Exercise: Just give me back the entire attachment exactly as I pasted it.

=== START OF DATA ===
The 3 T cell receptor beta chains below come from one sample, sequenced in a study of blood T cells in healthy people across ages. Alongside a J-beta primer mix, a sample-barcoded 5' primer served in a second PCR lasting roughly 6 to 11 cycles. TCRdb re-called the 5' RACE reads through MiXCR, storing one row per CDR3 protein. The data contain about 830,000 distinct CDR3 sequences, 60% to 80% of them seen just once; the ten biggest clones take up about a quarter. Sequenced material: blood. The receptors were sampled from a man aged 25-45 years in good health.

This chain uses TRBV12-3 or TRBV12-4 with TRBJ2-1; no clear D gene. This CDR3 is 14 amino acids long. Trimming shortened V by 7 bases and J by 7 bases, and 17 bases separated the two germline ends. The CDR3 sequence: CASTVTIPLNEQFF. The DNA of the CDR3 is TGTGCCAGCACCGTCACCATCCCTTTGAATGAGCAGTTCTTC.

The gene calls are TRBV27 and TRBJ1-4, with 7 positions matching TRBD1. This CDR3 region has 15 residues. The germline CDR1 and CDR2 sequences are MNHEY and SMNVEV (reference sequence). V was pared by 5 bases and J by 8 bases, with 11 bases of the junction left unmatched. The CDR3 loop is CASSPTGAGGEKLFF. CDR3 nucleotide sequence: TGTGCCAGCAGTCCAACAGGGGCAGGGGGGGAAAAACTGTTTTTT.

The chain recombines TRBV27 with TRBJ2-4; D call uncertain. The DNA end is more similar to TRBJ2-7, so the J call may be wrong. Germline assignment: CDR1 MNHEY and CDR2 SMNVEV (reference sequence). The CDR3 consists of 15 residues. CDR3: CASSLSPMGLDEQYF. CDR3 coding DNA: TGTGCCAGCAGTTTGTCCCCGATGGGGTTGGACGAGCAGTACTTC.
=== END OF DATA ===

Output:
The 3 T cell receptor beta chains below come from one sample, sequenced in a study of blood T cells in healthy people across ages. Alongside a J-beta primer mix, a sample-barcoded 5' primer served in a second PCR lasting roughly 6 to 11 cycles. TCRdb re-called the 5' RACE reads through MiXCR, storing one row per CDR3 protein. The data contain about 830,000 distinct CDR3 sequences, 60% to 80% of them seen just once; the ten biggest clones take up about a quarter. Sequenced material: blood. The receptors were sampled from a man aged 25-45 years in good health.

This chain uses TRBV12-3 or TRBV12-4 with TRBJ2-1; no clear D gene. This CDR3 is 14 amino acids long. Trimming shortened V by 7 bases and J by 7 bases, and 17 bases separated the two germline ends. The CDR3 sequence: CASTVTIPLNEQFF. The DNA of the CDR3 is TGTGCCAGCACCGTCACCATCCCTTTGAATGAGCAGTTCTTC.

The gene calls are TRBV27 and TRBJ1-4, with 7 positions matching TRBD1. This CDR3 region has 15 residues. The germline CDR1 and CDR2 sequences are MNHEY and SMNVEV (reference sequence). V was pared by 5 bases and J by 8 bases, with 11 bases of the junction left unmatched. The CDR3 loop is CASSPTGAGGEKLFF. CDR3 nucleotide sequence: TGTGCCAGCAGTCCAACAGGGGCAGGGGGGGAAAAACTGTTTTTT.

The chain recombines TRBV27 with TRBJ2-4; D call uncertain. The DNA end is more similar to TRBJ2-7, so the J call may be wrong. Germline assignment: CDR1 MNHEY and CDR2 SMNVEV (reference sequence). The CDR3 consists of 15 residues. CDR3: CASSLSPMGLDEQYF. CDR3 coding DNA: TGTGCCAGCAGTTTGTCCCCGATGGGGTTGGACGAGCAGTACTTC.